• The above figures are largely for a western style diet and cultivation. In fact, in many Asian countries where rice is the staple diet, it takes 5,000 litres of water to produce a Kg of rice, while a Kilo of broiler chicken requires only 3,500 litres.[7] Freeranging cattle and goats/sheep require in developing countries require even lesser water requirements since little or no crop is solely cultivated directly as livestock fodder and many goats have water requirements next only to camels making them very significant to the economy of small-scale farmers.[8]
  • Much of the farmland used to raise animals is unsuitable for food crops but is suitable for grazing.
  • Meat obtained from wild sources, such as through hunting and fishing, does not add any burden to the local environment so long as its harvest is regulated to maintain healthy population levels. In so much as these practices replace a portion of the diet that would otherwise be produced through commercial means, they actually reduce the ecological footprint of an individual.
  • This is an argument concerning the environmental effects of livestock farming, and therefore can be countered with the rebuttals outlined under the preceding section.

Religious opposition

People's spiritual belief system or religious doctrine lead a person to the position that eating meat is immoral. Some religions offer reasons why eating meat should not be practised. In the Dharmic religions, Karmas play an important role. Hinduism and Jainism are such religions that support a vegetarian diet and oppose meat eating.

"You must not use your God-given body for killing God's creatures, whether they are human, animal or whatever." (Yajur Veda, 12.32)

"By not killing any living being, one becomes fit for salvation." (Manusmriti, 6.60)

"Eight people are considered killers: Advisers in matter of meat, the Cutter, the Killer, the Seller, the Buyer, the Cook, the Server and the Eater." (Manusmriti, 5.51)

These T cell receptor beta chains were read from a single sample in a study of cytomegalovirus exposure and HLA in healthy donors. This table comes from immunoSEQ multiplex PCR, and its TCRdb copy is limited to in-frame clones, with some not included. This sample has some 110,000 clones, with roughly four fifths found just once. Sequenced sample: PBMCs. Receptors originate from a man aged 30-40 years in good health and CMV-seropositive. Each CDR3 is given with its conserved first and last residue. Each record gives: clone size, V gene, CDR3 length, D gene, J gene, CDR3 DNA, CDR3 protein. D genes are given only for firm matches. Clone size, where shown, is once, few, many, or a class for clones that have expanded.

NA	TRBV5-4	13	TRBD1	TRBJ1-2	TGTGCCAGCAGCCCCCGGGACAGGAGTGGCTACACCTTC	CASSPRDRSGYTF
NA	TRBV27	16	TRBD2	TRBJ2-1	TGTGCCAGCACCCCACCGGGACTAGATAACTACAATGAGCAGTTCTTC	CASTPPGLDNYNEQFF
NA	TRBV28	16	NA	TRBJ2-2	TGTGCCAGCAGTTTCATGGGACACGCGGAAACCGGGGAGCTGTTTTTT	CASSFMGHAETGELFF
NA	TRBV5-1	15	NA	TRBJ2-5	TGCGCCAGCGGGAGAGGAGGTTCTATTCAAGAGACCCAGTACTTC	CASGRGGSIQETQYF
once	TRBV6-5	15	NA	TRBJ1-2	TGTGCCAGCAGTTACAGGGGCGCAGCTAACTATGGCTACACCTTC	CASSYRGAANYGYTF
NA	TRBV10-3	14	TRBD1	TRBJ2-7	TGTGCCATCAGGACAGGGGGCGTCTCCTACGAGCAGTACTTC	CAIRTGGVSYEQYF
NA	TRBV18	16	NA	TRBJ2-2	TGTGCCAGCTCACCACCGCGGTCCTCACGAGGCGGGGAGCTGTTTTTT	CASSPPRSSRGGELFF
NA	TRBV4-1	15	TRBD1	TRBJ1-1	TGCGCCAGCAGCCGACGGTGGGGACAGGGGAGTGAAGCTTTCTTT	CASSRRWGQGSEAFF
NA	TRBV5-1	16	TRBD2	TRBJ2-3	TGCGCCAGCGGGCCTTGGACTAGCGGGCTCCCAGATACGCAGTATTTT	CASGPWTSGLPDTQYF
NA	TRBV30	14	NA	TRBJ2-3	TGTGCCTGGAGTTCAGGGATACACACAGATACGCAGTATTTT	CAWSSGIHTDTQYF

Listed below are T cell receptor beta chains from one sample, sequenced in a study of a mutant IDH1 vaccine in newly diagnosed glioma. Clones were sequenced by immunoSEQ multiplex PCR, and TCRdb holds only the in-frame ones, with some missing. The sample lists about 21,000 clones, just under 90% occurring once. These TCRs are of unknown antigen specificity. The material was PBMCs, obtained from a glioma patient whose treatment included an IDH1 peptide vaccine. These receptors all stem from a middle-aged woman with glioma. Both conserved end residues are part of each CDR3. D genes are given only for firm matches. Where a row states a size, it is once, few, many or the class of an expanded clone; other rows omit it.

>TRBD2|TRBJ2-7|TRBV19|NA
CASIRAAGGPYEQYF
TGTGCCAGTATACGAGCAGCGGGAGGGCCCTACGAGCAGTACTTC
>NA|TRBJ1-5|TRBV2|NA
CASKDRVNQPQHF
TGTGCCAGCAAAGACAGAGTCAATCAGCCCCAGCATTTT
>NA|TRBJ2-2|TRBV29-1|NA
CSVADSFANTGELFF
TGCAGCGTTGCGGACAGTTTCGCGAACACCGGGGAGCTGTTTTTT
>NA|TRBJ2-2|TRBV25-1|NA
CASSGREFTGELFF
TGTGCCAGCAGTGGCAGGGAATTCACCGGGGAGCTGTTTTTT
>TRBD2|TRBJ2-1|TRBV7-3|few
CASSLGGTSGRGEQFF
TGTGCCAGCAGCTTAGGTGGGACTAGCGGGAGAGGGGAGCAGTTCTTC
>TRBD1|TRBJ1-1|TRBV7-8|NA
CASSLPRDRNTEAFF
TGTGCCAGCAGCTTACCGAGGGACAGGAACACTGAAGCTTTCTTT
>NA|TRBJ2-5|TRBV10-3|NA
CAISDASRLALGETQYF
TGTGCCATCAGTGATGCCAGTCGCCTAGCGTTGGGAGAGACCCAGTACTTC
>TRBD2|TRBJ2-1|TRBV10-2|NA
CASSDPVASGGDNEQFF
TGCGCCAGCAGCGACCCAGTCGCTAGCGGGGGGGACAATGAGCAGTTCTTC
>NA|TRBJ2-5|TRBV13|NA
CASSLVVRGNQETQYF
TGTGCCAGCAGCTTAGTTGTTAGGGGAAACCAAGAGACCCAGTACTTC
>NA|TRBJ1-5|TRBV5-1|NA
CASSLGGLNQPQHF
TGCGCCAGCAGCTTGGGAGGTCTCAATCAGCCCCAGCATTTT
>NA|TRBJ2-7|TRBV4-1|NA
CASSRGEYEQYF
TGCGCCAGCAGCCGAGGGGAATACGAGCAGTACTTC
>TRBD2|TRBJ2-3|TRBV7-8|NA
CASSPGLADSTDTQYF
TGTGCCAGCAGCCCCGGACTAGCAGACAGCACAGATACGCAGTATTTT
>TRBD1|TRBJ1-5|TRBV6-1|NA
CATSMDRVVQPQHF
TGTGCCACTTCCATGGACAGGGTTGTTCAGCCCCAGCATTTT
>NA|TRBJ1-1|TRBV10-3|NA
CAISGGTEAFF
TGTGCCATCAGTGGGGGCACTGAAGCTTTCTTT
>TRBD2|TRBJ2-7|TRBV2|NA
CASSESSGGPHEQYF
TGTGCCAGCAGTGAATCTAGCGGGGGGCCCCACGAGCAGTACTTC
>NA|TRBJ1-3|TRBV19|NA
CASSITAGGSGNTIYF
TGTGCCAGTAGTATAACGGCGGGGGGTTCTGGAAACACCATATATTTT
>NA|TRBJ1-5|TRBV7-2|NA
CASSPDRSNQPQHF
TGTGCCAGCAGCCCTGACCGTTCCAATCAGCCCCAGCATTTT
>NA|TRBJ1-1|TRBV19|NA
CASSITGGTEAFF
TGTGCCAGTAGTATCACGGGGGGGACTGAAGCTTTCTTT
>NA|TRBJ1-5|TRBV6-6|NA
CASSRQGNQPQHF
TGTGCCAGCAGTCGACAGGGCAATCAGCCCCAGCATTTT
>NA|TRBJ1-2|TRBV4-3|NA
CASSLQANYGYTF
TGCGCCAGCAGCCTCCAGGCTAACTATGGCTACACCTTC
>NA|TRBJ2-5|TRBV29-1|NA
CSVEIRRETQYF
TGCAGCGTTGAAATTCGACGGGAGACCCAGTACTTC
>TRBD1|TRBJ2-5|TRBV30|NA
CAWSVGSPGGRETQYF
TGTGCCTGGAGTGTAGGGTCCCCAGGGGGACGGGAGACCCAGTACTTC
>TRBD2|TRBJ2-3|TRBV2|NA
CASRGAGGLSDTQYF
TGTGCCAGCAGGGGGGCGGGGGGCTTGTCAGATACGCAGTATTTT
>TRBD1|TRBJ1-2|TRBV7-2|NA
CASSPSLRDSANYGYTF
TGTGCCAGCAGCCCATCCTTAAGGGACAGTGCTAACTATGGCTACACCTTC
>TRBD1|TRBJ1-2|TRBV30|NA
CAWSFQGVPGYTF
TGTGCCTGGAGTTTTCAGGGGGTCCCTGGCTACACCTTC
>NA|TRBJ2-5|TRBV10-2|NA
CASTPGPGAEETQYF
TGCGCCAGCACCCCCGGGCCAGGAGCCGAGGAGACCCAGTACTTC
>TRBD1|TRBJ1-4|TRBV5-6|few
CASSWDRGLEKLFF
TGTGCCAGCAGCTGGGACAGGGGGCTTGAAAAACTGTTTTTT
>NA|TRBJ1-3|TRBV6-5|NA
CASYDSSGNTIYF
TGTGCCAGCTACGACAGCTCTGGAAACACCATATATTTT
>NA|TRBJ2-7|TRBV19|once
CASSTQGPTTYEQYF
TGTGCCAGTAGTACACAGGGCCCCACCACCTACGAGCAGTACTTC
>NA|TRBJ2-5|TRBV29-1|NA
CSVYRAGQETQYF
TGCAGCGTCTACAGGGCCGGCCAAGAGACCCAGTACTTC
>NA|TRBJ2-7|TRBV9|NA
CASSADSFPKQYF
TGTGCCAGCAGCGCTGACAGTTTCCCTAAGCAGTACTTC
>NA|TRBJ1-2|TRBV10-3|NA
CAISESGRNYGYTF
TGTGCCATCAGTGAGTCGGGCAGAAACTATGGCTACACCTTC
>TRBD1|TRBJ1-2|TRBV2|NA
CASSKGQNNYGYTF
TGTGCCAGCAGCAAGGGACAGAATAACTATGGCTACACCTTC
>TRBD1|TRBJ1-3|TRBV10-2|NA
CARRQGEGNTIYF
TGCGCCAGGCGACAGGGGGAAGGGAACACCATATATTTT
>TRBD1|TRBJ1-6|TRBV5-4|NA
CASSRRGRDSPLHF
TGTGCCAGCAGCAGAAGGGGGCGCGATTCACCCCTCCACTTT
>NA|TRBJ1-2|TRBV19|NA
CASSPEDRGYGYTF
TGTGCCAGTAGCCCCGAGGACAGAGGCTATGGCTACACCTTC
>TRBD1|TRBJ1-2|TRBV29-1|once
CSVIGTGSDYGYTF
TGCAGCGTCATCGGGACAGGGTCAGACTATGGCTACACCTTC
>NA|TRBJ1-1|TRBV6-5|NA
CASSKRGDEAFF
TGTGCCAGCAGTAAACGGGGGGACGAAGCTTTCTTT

"The purchaser of flesh performs himsa (violence) by his wealth; he who eats flesh does so by enjoying its taste; the killer does himsa by actually tying and killing the animal. Thus, there are three forms of killing. He who brings flesh or sends for it, he who cuts of the limbs of an animal, and he who purchases, sells, or cooks flesh and eats it-all of these are to be considered meat-eaters." (Mahabharata, Anu. 115:40)

Sikhism is one religion that is divided over the issue of meat eating with some section firmly supportive of vegetarian, and others hold that vegetarianism is desirable but not mandatory. Both camps do agree that only a "Fool Wrangles Over Flesh".

According to some people Christianity and Judaism are opposed to eating meat. They use a number of passages from the Old and New Testament to support them. This is described more precisely in the article Christian vegetarianism.

Most Muslims believe that their duty is kindness to animals (because of passages from the Quran and Hadith). Many vegetarian Muslims use these passages to advocate abstinence from meat.

  • A belief system can also find eating meat to be moral, or even mandatory. A verse in the Jewish Tanakh (Christian Old Testament) states "Every moving thing that lives shall be food for you. I have given you all things, even as the green herbs." [9] Similarly, the Christian New Testament says "Eat anything sold in the meat market without raising questions of conscience, for the earth is the Lord's, and everything in it." [10].

Arguments why eating meat is ethical

Eating meat is a natural behaviour

Chicken Kiev, ready to eat
Chicken Kiev, ready to eat

Some argue that because meat eating is a natural or traditional behaviour, in some cases necessary for survival, it is excluded from ethical consideration.